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Thursday, December 3, 2015

Clay Masks Q & As

What does a clay mask really do and why do I need one?

Clay, like earth, has an absorbing or drawing action that helps to clean superficial debris out of the pores. Even though you are cleaning your skin daily with facial cleansers, they are only removing surface oil and buildup from the day (or night). Clay masks help to pull out more material from the pores, leaving them clean and debris-free.

Of course, given time the debris will once again collect in the pores. Thus, you want to give yourself a clay mask at least once a week, more often (2-3 times per week) if you have problems with blackheads or breakout.

Clay also contains minerals and elements that are very soothing and healing for the skin. Most clay masks can be used on all skin types and are especially good for oily or problem/acne skin since these skin types tend to have a lot of congestion. You must keep the mask moist for proper results. (See the following question/answer for a more detailed explanation.) Try using a clay mask and see if you don’t experience cleaner, brighter skin.

I have used clay masks before, but found them to be way too drying, especially now that it is cold and windy here in the northeast. I really feel the need for a more moisturizing mask, and I also want something to use at night that will help with a few little dry patches I have on either side of my chin that just won’t go away.

The dryness you are experiencing with a clay mask is pretty common. That is why I recommend keeping the mask moist the entire time it is on your face. Clay does not need to dry on your skin in order to draw impurities to itself. If you keep the mask moist, this should solve your problem of dry skin after the mask.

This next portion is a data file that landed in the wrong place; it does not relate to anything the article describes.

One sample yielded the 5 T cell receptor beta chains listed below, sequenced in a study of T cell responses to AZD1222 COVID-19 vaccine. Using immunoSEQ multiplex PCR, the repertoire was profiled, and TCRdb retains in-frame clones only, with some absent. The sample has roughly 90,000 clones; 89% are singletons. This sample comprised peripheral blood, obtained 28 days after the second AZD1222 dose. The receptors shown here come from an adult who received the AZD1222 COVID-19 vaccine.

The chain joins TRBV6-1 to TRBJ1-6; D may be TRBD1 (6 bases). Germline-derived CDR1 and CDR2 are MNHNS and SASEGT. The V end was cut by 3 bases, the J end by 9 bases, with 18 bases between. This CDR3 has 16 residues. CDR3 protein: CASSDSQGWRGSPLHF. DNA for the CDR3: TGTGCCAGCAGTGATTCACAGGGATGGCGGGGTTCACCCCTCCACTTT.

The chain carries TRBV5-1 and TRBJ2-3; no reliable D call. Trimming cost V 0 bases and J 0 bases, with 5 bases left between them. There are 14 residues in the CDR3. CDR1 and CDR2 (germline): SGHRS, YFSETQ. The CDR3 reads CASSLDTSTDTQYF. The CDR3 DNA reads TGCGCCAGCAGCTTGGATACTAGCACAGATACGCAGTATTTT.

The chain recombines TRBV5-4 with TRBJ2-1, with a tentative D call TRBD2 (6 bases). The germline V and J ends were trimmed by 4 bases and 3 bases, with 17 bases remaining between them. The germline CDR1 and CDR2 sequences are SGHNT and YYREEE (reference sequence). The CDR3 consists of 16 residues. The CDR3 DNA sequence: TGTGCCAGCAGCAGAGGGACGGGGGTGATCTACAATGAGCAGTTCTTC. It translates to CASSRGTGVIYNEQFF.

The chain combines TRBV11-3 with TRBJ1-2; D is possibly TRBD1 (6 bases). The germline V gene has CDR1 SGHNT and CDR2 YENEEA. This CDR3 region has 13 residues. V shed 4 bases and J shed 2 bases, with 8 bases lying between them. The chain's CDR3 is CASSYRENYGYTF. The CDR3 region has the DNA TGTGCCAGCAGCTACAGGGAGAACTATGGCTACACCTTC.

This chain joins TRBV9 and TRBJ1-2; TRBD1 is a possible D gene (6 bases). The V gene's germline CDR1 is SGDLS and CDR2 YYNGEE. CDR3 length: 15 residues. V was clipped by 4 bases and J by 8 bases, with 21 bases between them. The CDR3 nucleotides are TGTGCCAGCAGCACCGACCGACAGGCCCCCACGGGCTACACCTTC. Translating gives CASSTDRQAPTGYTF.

Of course, you'll have a clay mask on!
Spraying clean, filtered water on your face is the cheapest and easiest way to keep your clay mask moist.
  • Simply get a small plastic spray bottle at your local grocery or drug store and fill it with clean water.
  • Once you have applied the mask, spray your face really well with the water.
  • Then have the bottle on hand to spray intermittently during the 15 minutes you have the mask on.
  • Spray well enough to keep the mask wet, but not so much that water is dripping off your face.
  • An alternative would be to spray your face with your toner, presuming you have it in a spray bottle.

Another tip is to lie in the bathtub with the mask on and the water bottle by your side. If you are a bath person, you know the relaxing benefits of a nice hot bath to soothe your muscles and indeed your soul. Having the clay on your face acts like a barrier and will protect your fragile capillaries from the heat of the steam.

Having dry patches doesn’t necessarily mean you need a moisturizing mask. It really depends on how much oil you have in your pores and if your skin is dehydrated. Are you congested (clogged pores) at all or in any particular place on your face? If not, then using a moisturizing mask is fine. But if you do have clogged pores, the clay mask is what you need.

Although I am not a fan of using too many different things at one time, if you want to, you could use the clay on the places you need it and the moisturizing mask on the places you feel dry. Another recommendation would be to apply a layer of your moisturizer under the clay mask. This way you will be infusing the cream into your skin while the clay still has the ability to clean the pores and stimulate circulation.

Also, don’t forget to exfoliate (before masking). It will help with dryness and congestion. (See The Extras.) Clay isn’t the only kind of mask you can use; it just happens to be my favorite. It’s effective and beneficial for most skin types.

Here are a few more articles about clay masks: